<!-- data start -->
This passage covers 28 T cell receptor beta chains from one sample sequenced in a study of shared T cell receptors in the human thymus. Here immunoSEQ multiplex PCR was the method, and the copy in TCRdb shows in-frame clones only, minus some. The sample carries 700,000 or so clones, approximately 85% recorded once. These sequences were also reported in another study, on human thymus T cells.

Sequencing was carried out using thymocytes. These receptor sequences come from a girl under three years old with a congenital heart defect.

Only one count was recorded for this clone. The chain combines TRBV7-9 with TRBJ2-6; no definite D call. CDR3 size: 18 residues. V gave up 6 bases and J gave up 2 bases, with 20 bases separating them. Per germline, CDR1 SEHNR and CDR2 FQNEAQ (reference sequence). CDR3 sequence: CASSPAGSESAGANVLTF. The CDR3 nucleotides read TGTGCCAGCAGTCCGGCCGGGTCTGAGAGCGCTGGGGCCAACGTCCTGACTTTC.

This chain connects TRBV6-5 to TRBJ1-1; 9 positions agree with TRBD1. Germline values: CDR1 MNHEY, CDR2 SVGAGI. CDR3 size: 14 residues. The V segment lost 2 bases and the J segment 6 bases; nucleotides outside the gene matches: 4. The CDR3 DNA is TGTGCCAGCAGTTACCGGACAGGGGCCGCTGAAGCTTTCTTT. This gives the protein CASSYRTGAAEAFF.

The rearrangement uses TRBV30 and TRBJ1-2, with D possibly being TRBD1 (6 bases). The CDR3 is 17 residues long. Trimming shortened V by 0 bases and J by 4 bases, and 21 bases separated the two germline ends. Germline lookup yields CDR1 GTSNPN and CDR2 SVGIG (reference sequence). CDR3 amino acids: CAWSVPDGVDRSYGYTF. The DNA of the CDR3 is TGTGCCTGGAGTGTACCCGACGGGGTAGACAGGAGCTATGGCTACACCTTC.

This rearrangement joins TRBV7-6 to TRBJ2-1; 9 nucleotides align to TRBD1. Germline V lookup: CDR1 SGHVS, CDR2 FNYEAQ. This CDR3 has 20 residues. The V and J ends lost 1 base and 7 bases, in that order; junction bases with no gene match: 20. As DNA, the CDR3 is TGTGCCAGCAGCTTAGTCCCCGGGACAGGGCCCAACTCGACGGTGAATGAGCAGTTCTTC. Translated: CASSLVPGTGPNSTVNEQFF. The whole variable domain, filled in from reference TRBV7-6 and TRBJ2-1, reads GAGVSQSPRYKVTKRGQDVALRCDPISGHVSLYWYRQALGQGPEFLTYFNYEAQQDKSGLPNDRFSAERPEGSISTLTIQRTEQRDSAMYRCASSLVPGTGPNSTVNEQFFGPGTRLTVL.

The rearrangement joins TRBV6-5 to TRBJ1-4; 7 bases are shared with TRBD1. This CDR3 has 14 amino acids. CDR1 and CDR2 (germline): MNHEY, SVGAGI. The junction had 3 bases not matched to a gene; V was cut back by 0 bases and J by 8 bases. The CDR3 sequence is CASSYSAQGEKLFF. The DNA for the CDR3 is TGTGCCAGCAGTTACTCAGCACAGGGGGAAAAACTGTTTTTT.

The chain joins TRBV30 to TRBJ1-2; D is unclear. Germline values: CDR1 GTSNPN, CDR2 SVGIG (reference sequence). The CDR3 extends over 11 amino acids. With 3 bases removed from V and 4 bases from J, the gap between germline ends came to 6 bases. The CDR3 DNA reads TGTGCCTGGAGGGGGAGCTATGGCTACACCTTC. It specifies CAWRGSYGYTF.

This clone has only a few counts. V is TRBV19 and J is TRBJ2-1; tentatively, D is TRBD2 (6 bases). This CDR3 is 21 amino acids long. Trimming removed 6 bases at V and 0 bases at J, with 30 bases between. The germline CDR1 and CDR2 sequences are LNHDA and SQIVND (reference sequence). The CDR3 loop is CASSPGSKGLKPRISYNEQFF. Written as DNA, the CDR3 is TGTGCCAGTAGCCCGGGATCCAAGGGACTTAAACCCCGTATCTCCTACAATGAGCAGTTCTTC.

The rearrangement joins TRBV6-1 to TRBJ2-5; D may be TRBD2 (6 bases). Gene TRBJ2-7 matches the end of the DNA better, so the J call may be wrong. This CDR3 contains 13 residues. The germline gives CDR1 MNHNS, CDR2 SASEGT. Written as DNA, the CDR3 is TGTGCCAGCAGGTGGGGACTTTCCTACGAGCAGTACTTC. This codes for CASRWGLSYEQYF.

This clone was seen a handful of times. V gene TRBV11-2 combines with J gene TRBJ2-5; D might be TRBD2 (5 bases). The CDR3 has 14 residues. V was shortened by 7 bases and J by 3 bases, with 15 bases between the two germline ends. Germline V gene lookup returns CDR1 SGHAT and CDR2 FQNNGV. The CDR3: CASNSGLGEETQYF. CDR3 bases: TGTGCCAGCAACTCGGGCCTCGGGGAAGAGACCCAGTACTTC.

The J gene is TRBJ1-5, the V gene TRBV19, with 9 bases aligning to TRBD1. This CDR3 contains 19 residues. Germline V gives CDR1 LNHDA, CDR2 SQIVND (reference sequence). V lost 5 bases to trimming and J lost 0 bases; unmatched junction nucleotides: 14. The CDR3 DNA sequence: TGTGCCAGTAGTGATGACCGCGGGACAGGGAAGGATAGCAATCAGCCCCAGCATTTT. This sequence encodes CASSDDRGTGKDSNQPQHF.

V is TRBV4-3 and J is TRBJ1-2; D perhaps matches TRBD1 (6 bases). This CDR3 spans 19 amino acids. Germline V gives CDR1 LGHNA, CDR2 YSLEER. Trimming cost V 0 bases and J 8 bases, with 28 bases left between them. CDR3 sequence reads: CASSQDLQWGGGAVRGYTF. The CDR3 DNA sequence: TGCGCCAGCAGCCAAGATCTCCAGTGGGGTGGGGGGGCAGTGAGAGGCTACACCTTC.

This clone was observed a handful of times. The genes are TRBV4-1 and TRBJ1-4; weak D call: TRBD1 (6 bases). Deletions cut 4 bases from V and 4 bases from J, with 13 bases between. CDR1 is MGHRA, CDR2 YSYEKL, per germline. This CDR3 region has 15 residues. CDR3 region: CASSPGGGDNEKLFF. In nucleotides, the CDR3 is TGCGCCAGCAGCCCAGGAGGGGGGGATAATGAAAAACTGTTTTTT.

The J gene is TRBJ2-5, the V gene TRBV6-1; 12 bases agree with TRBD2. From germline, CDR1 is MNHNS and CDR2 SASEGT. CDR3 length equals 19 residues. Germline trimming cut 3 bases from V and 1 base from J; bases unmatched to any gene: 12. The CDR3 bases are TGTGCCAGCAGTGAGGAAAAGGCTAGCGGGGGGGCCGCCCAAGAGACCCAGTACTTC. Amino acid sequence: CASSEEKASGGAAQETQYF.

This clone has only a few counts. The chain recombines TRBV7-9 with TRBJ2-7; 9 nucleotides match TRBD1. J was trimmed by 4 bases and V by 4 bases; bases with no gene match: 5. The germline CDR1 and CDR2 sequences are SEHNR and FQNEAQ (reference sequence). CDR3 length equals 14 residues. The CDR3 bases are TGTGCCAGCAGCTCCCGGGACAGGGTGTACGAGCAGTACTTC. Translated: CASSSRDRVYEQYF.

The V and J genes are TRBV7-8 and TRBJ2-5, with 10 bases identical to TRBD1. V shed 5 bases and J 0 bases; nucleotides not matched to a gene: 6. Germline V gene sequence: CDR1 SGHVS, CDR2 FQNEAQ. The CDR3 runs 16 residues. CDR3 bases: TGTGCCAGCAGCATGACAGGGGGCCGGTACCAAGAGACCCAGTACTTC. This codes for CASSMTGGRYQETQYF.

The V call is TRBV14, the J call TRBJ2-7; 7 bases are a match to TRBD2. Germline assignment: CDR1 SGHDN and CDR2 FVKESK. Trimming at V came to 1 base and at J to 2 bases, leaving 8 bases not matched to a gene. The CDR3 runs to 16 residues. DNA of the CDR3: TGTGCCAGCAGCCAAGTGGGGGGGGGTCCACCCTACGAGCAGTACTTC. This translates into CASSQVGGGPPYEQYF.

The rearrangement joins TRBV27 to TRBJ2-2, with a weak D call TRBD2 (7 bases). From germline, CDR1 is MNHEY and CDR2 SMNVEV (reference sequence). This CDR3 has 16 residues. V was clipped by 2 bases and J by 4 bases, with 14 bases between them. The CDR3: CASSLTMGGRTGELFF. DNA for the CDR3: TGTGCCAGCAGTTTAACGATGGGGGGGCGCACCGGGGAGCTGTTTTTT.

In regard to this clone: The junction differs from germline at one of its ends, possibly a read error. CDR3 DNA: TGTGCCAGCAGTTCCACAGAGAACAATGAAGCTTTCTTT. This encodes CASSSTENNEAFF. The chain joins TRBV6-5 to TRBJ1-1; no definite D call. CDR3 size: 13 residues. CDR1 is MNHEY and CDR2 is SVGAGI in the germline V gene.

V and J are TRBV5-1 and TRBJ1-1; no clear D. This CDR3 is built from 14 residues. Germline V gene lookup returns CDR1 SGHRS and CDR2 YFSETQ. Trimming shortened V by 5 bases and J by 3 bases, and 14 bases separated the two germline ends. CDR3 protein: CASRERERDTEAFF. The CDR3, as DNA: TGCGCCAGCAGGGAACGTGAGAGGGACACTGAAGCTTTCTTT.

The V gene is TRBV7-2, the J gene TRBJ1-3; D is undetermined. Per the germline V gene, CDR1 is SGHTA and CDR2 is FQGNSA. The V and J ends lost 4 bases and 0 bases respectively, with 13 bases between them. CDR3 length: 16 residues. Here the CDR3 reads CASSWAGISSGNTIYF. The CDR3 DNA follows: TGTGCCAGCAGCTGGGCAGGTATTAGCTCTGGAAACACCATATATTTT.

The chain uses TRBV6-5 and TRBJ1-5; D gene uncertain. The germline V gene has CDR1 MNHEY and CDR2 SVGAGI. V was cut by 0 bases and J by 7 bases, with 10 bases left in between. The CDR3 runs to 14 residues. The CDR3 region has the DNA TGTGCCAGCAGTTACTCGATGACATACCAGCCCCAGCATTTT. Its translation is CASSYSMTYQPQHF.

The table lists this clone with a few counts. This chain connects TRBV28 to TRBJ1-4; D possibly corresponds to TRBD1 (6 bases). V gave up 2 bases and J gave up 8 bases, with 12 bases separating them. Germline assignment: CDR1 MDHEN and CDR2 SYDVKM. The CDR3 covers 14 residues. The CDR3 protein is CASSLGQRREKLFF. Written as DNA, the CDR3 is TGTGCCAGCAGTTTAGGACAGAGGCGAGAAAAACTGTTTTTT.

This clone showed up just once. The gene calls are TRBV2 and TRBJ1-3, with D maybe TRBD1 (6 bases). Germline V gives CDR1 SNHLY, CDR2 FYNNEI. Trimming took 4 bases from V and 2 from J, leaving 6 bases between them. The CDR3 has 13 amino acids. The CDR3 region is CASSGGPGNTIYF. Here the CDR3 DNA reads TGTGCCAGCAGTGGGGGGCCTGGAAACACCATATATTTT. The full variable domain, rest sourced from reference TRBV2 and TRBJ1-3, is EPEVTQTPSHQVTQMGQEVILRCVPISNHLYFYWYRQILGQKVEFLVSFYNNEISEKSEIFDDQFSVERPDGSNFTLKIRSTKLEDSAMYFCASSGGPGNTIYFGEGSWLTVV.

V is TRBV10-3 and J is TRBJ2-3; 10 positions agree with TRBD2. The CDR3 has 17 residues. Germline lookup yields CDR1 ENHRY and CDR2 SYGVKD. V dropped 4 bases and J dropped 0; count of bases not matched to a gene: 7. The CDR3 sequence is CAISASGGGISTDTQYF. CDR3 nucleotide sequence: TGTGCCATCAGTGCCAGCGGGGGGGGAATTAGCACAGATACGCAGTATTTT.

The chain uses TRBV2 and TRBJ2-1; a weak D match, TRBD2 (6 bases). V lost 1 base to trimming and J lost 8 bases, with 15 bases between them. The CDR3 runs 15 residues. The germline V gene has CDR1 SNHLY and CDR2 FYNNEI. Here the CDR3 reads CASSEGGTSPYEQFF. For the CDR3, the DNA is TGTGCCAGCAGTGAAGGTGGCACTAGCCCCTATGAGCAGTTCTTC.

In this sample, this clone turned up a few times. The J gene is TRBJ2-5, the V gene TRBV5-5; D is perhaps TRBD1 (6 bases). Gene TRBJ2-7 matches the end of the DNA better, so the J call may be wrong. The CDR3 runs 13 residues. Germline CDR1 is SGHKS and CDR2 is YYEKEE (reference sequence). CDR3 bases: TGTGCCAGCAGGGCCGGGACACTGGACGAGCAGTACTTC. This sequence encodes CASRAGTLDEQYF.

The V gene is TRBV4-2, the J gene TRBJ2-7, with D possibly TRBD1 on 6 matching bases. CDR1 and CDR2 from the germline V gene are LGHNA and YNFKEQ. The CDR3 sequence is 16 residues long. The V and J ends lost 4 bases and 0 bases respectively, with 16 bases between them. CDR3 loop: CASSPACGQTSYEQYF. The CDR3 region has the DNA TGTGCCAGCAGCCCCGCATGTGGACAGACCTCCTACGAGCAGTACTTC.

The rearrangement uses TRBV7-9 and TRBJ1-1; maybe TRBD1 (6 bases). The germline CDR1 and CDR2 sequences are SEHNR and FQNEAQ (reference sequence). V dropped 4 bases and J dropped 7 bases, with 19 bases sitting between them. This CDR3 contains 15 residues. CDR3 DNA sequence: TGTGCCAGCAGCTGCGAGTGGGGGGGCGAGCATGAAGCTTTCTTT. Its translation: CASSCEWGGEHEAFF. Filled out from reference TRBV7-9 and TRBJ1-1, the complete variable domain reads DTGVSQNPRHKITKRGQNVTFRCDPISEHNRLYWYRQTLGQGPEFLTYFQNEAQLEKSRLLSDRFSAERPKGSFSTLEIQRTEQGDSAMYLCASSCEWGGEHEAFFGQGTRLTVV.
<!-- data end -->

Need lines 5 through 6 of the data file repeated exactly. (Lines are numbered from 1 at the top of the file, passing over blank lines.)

The rearrangement uses TRBV30 and TRBJ1-2, with D possibly being TRBD1 (6 bases). The CDR3 is 17 residues long. Trimming shortened V by 0 bases and J by 4 bases, and 21 bases separated the two germline ends. Germline lookup yields CDR1 GTSNPN and CDR2 SVGIG (reference sequence). CDR3 amino acids: CAWSVPDGVDRSYGYTF. The DNA of the CDR3 is TGTGCCTGGAGTGTACCCGACGGGGTAGACAGGAGCTATGGCTACACCTTC.

This rearrangement joins TRBV7-6 to TRBJ2-1; 9 nucleotides align to TRBD1. Germline V lookup: CDR1 SGHVS, CDR2 FNYEAQ. This CDR3 has 20 residues. The V and J ends lost 1 base and 7 bases, in that order; junction bases with no gene match: 20. As DNA, the CDR3 is TGTGCCAGCAGCTTAGTCCCCGGGACAGGGCCCAACTCGACGGTGAATGAGCAGTTCTTC. Translated: CASSLVPGTGPNSTVNEQFF. The whole variable domain, filled in from reference TRBV7-6 and TRBJ2-1, reads GAGVSQSPRYKVTKRGQDVALRCDPISGHVSLYWYRQALGQGPEFLTYFNYEAQQDKSGLPNDRFSAERPEGSISTLTIQRTEQRDSAMYRCASSLVPGTGPNSTVNEQFFGPGTRLTVL.